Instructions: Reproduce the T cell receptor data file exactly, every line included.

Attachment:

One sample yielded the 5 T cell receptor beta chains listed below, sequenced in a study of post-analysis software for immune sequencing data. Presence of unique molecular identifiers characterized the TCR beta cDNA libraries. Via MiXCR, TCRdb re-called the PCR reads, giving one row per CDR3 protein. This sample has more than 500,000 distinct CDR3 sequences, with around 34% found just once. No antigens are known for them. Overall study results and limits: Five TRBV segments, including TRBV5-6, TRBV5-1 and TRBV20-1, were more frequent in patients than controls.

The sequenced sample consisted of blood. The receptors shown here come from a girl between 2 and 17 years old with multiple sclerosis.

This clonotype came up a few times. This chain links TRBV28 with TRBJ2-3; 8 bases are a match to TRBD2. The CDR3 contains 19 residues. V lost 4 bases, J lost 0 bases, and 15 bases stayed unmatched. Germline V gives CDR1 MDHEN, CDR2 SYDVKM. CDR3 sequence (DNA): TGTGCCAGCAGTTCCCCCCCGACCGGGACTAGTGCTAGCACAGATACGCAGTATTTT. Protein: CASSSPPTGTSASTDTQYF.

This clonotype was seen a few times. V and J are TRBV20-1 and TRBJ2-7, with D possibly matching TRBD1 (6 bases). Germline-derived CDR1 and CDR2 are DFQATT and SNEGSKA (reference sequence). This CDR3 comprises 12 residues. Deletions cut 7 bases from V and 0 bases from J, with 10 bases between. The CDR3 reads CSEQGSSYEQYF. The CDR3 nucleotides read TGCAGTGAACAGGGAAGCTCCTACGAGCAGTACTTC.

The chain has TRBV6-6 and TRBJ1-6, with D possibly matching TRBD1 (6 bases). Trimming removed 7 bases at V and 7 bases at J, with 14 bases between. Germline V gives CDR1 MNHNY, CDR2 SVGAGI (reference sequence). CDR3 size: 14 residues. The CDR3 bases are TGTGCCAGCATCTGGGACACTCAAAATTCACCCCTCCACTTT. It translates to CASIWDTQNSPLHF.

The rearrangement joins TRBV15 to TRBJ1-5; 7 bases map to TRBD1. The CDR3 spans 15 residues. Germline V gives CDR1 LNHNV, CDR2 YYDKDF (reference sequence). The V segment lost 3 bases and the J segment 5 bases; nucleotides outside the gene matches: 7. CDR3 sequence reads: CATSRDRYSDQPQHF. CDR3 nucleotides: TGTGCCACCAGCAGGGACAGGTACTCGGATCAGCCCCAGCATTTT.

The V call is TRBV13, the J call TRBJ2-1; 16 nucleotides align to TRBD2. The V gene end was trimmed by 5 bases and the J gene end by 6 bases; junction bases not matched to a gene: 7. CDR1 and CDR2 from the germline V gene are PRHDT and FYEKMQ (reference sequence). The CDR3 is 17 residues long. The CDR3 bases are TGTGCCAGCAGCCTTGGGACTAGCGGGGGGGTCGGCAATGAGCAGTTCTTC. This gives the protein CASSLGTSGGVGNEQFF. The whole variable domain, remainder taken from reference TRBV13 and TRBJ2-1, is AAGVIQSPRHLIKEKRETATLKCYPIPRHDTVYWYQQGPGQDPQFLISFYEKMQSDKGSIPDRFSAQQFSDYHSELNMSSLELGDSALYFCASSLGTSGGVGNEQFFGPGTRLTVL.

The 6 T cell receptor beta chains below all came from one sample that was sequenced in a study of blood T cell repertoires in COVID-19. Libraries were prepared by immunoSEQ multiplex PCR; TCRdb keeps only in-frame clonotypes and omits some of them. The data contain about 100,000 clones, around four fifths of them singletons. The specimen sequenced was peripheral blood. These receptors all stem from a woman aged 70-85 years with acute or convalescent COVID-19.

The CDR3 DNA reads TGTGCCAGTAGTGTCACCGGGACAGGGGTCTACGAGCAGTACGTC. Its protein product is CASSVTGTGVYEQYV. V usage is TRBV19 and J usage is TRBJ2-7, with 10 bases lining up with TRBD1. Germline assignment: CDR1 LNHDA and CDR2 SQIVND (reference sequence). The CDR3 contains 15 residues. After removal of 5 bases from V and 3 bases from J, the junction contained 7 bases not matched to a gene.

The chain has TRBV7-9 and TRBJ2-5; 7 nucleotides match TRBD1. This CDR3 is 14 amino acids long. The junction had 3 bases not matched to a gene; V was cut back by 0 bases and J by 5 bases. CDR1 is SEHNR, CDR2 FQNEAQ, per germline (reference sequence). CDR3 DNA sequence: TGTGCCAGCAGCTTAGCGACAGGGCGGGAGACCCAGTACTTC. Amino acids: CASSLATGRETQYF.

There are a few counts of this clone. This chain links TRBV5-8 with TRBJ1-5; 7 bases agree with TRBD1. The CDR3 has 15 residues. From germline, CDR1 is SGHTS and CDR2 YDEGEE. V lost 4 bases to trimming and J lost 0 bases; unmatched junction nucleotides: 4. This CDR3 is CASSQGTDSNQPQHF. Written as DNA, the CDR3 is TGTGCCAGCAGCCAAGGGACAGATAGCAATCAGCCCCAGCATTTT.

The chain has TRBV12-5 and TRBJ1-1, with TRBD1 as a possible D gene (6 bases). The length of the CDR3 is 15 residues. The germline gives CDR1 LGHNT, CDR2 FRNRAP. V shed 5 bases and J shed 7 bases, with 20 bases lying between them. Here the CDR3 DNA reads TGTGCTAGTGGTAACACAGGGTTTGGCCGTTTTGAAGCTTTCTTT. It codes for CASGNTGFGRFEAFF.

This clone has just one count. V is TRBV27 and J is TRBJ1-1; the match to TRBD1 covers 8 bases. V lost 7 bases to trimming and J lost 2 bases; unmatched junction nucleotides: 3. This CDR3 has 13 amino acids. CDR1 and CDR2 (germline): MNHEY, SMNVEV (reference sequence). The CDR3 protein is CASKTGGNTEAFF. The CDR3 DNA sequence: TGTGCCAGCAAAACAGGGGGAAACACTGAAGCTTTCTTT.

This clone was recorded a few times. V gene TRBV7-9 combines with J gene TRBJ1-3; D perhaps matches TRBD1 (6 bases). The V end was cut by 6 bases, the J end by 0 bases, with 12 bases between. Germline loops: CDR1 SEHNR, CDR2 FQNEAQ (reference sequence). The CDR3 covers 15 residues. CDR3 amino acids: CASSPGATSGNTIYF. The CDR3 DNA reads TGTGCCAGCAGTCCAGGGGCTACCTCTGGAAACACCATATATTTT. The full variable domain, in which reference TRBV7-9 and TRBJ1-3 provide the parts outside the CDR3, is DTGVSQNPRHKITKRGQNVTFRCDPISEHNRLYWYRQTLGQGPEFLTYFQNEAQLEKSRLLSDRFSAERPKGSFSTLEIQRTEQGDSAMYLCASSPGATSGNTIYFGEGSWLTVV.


One sample yielded the 5 T cell receptor beta chains listed below, sequenced in a study of post-analysis software for immune sequencing data. Presence of unique molecular identifiers characterized the TCR beta cDNA libraries. Via MiXCR, TCRdb re-called the PCR reads, giving one row per CDR3 protein. This sample has more than 500,000 distinct CDR3 sequences, with around 34% found just once. No antigens are known for them. Overall study results and limits: Five TRBV segments, including TRBV5-6, TRBV5-1 and TRBV20-1, were more frequent in patients than controls.

The sequenced sample consisted of blood. The receptors shown here come from a girl between 2 and 17 years old with multiple sclerosis.

This clonotype came up a few times. This chain links TRBV28 with TRBJ2-3; 8 bases are a match to TRBD2. The CDR3 contains 19 residues. V lost 4 bases, J lost 0 bases, and 15 bases stayed unmatched. Germline V gives CDR1 MDHEN, CDR2 SYDVKM. CDR3 sequence (DNA): TGTGCCAGCAGTTCCCCCCCGACCGGGACTAGTGCTAGCACAGATACGCAGTATTTT. Protein: CASSSPPTGTSASTDTQYF.

This clonotype was seen a few times. V and J are TRBV20-1 and TRBJ2-7, with D possibly matching TRBD1 (6 bases). Germline-derived CDR1 and CDR2 are DFQATT and SNEGSKA (reference sequence). This CDR3 comprises 12 residues. Deletions cut 7 bases from V and 0 bases from J, with 10 bases between. The CDR3 reads CSEQGSSYEQYF. The CDR3 nucleotides read TGCAGTGAACAGGGAAGCTCCTACGAGCAGTACTTC.

The chain has TRBV6-6 and TRBJ1-6, with D possibly matching TRBD1 (6 bases). Trimming removed 7 bases at V and 7 bases at J, with 14 bases between. Germline V gives CDR1 MNHNY, CDR2 SVGAGI (reference sequence). CDR3 size: 14 residues. The CDR3 bases are TGTGCCAGCATCTGGGACACTCAAAATTCACCCCTCCACTTT. It translates to CASIWDTQNSPLHF.

The rearrangement joins TRBV15 to TRBJ1-5; 7 bases map to TRBD1. The CDR3 spans 15 residues. Germline V gives CDR1 LNHNV, CDR2 YYDKDF (reference sequence). The V segment lost 3 bases and the J segment 5 bases; nucleotides outside the gene matches: 7. CDR3 sequence reads: CATSRDRYSDQPQHF. CDR3 nucleotides: TGTGCCACCAGCAGGGACAGGTACTCGGATCAGCCCCAGCATTTT.

The V call is TRBV13, the J call TRBJ2-1; 16 nucleotides align to TRBD2. The V gene end was trimmed by 5 bases and the J gene end by 6 bases; junction bases not matched to a gene: 7. CDR1 and CDR2 from the germline V gene are PRHDT and FYEKMQ (reference sequence). The CDR3 is 17 residues long. The CDR3 bases are TGTGCCAGCAGCCTTGGGACTAGCGGGGGGGTCGGCAATGAGCAGTTCTTC. This gives the protein CASSLGTSGGVGNEQFF. The whole variable domain, remainder taken from reference TRBV13 and TRBJ2-1, is AAGVIQSPRHLIKEKRETATLKCYPIPRHDTVYWYQQGPGQDPQFLISFYEKMQSDKGSIPDRFSAQQFSDYHSELNMSSLELGDSALYFCASSLGTSGGVGNEQFFGPGTRLTVL.

The 6 T cell receptor beta chains below all came from one sample that was sequenced in a study of blood T cell repertoires in COVID-19. Libraries were prepared by immunoSEQ multiplex PCR; TCRdb keeps only in-frame clonotypes and omits some of them. The data contain about 100,000 clones, around four fifths of them singletons. The specimen sequenced was peripheral blood. These receptors all stem from a woman aged 70-85 years with acute or convalescent COVID-19.

The CDR3 DNA reads TGTGCCAGTAGTGTCACCGGGACAGGGGTCTACGAGCAGTACGTC. Its protein product is CASSVTGTGVYEQYV. V usage is TRBV19 and J usage is TRBJ2-7, with 10 bases lining up with TRBD1. Germline assignment: CDR1 LNHDA and CDR2 SQIVND (reference sequence). The CDR3 contains 15 residues. After removal of 5 bases from V and 3 bases from J, the junction contained 7 bases not matched to a gene.

The chain has TRBV7-9 and TRBJ2-5; 7 nucleotides match TRBD1. This CDR3 is 14 amino acids long. The junction had 3 bases not matched to a gene; V was cut back by 0 bases and J by 5 bases. CDR1 is SEHNR, CDR2 FQNEAQ, per germline (reference sequence). CDR3 DNA sequence: TGTGCCAGCAGCTTAGCGACAGGGCGGGAGACCCAGTACTTC. Amino acids: CASSLATGRETQYF.

There are a few counts of this clone. This chain links TRBV5-8 with TRBJ1-5; 7 bases agree with TRBD1. The CDR3 has 15 residues. From germline, CDR1 is SGHTS and CDR2 YDEGEE. V lost 4 bases to trimming and J lost 0 bases; unmatched junction nucleotides: 4. This CDR3 is CASSQGTDSNQPQHF. Written as DNA, the CDR3 is TGTGCCAGCAGCCAAGGGACAGATAGCAATCAGCCCCAGCATTTT.

The chain has TRBV12-5 and TRBJ1-1, with TRBD1 as a possible D gene (6 bases). The length of the CDR3 is 15 residues. The germline gives CDR1 LGHNT, CDR2 FRNRAP. V shed 5 bases and J shed 7 bases, with 20 bases lying between them. Here the CDR3 DNA reads TGTGCTAGTGGTAACACAGGGTTTGGCCGTTTTGAAGCTTTCTTT. It codes for CASGNTGFGRFEAFF.

This clone has just one count. V is TRBV27 and J is TRBJ1-1; the match to TRBD1 covers 8 bases. V lost 7 bases to trimming and J lost 2 bases; unmatched junction nucleotides: 3. This CDR3 has 13 amino acids. CDR1 and CDR2 (germline): MNHEY, SMNVEV (reference sequence). The CDR3 protein is CASKTGGNTEAFF. The CDR3 DNA sequence: TGTGCCAGCAAAACAGGGGGAAACACTGAAGCTTTCTTT.

This clone was recorded a few times. V gene TRBV7-9 combines with J gene TRBJ1-3; D perhaps matches TRBD1 (6 bases). The V end was cut by 6 bases, the J end by 0 bases, with 12 bases between. Germline loops: CDR1 SEHNR, CDR2 FQNEAQ (reference sequence). The CDR3 covers 15 residues. CDR3 amino acids: CASSPGATSGNTIYF. The CDR3 DNA reads TGTGCCAGCAGTCCAGGGGCTACCTCTGGAAACACCATATATTTT. The full variable domain, in which reference TRBV7-9 and TRBJ1-3 provide the parts outside the CDR3, is DTGVSQNPRHKITKRGQNVTFRCDPISEHNRLYWYRQTLGQGPEFLTYFQNEAQLEKSRLLSDRFSAERPKGSFSTLEIQRTEQGDSAMYLCASSPGATSGNTIYFGEGSWLTVV.